The Jan. 16 letter to the editor "Taxpayers Should Question Pitt's Research" suggests that the future of innovation in our region rests on a choice between university-based research and R&D that happens in the corporate sector.
From my experience, that's a false choice. University researchers and corporate researchers often work together on innovations here.
An excellent example of that collaboration is the Pittsburgh Life Sciences Greenhouse, which combines university and corporate research efforts to bring innovation to market. The University of Pittsburgh, along with UPMC and Carnegie Mellon University, was a founding member of the greenhouse. Before it existed, our region saw about two companies spinning out of our universities every year. Now that the greenhouse is in operation, that number has increased tenfold to 20 companies a year.
The success of this approach should come as no surprise.
The Pittsburgh region is known for its commitment to public-private cooperation, and innovation is no exception. We are fortunate to have both major research universities in our region make over $1 billion annually in R&D expenditures and a total of 120 corporate and federal research and development centers.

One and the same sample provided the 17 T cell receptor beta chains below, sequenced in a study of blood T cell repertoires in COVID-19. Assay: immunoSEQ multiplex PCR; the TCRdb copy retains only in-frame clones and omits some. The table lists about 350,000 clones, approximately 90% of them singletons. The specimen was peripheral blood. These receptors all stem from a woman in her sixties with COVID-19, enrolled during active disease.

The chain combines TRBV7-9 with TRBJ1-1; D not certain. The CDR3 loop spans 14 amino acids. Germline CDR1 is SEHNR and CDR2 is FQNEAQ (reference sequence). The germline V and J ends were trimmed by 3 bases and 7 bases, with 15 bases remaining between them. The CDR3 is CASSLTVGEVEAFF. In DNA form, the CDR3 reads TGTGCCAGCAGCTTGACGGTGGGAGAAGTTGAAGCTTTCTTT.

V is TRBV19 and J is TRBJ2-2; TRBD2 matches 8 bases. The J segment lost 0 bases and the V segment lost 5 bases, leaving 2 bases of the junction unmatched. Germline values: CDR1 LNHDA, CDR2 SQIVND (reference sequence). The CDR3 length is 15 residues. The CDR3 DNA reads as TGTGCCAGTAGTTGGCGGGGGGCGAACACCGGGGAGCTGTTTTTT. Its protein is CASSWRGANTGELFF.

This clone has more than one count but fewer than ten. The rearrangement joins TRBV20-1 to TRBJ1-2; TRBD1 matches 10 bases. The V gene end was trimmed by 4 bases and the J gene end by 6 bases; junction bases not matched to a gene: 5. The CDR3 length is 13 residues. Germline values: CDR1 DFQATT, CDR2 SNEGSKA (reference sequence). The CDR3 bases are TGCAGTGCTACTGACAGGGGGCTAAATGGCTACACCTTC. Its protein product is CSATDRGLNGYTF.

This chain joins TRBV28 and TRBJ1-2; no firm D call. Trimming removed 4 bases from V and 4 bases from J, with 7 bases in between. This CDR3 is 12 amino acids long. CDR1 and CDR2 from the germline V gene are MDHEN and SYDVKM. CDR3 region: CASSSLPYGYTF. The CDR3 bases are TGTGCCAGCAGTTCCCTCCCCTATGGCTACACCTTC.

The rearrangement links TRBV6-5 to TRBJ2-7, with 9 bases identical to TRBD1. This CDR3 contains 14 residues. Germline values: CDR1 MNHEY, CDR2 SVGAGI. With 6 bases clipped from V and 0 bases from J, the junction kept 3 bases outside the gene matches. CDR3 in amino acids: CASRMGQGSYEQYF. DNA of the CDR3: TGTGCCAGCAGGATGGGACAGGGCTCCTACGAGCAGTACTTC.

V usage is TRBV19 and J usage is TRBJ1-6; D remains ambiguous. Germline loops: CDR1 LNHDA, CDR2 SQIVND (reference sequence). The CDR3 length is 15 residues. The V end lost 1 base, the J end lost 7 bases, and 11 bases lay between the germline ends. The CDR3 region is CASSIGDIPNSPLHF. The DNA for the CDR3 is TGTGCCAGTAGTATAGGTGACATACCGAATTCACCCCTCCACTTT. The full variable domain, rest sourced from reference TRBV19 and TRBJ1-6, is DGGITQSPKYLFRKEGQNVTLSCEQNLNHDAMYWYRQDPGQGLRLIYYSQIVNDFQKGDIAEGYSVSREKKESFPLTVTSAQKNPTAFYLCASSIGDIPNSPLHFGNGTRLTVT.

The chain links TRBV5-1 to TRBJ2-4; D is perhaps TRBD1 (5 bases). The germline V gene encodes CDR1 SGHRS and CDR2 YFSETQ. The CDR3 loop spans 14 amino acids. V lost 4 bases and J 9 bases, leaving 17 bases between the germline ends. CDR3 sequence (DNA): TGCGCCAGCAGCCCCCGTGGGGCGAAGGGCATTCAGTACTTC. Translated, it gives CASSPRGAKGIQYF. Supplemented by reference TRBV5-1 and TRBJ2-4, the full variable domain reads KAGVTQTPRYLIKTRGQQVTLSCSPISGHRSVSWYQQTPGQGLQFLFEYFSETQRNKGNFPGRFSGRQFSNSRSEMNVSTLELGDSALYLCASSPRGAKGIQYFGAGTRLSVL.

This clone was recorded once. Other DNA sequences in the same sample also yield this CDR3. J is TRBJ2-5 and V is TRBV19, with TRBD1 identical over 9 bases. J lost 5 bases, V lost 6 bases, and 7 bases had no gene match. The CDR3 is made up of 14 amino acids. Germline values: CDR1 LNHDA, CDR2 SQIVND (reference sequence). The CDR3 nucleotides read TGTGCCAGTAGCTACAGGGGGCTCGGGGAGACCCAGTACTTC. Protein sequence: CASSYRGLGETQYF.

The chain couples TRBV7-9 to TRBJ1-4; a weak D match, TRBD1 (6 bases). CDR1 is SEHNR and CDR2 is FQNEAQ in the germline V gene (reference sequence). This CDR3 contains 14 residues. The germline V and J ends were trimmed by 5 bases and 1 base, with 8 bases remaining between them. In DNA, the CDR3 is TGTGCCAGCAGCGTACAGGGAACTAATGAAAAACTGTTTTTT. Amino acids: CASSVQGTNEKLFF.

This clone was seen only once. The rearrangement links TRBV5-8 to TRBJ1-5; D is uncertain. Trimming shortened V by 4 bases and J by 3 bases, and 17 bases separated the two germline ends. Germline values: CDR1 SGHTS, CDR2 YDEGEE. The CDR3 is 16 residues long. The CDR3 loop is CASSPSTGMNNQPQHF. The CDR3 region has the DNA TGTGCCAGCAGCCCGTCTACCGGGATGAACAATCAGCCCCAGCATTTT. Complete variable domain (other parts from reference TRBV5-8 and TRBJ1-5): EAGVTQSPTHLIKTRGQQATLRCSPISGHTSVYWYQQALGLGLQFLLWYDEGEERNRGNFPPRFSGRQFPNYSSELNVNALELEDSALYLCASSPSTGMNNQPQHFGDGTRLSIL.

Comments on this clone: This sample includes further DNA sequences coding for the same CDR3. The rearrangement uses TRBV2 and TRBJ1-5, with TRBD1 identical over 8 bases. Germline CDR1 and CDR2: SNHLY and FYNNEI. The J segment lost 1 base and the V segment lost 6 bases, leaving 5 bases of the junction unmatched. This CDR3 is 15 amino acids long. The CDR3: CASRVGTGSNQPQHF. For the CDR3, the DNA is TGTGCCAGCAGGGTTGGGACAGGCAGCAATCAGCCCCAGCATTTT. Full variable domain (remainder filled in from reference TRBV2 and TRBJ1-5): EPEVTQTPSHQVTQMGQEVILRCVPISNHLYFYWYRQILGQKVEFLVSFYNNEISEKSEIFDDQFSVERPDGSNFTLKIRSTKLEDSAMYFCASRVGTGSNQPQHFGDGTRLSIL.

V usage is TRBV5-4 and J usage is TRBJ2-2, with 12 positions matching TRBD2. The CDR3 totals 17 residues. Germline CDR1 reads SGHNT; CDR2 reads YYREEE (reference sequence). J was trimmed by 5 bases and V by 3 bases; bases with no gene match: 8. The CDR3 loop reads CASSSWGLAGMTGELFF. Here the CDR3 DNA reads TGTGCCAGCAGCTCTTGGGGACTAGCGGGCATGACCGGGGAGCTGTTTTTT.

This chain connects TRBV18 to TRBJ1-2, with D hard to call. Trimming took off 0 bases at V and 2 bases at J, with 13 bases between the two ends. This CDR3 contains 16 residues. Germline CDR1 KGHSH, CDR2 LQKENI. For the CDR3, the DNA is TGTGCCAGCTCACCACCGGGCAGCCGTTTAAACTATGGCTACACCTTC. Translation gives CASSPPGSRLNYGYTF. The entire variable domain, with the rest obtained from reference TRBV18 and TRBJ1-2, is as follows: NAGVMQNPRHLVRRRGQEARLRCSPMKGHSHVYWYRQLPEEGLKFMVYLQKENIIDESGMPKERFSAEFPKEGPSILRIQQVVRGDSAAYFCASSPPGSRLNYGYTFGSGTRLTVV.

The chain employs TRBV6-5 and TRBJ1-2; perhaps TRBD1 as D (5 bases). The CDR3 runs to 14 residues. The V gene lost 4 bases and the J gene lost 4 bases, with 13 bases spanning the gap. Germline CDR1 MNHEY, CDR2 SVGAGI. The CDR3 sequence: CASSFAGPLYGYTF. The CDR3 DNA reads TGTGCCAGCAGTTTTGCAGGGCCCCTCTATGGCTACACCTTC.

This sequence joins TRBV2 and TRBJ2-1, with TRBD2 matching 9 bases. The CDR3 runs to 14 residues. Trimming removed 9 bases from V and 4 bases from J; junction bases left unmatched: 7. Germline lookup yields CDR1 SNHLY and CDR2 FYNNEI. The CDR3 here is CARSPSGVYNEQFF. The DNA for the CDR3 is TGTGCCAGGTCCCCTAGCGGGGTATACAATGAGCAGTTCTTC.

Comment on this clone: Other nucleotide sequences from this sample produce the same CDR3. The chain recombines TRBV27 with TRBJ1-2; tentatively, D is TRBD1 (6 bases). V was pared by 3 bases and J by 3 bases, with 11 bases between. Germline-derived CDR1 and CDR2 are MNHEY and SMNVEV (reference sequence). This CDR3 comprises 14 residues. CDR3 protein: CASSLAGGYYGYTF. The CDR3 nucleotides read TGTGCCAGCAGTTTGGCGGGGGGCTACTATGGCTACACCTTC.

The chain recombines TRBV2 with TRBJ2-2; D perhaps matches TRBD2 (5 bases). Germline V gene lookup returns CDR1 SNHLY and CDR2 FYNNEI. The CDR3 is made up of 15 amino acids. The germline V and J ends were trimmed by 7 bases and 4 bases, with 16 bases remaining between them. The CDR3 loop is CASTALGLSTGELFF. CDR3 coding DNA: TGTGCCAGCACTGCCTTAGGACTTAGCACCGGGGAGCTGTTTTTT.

As we look back over the last 30 years, we can see the extraordinary benefits to our region of combining our historic strengths in industrial innovation with our emerging -- and now established -- strength in university-based research. Our willingness to work together has helped diversify our economy and made us the vibrant region we are today.
Allegheny Conference on Community Development
The writer is a former president and CEO of the Pittsburgh Life Sciences Greenhouse.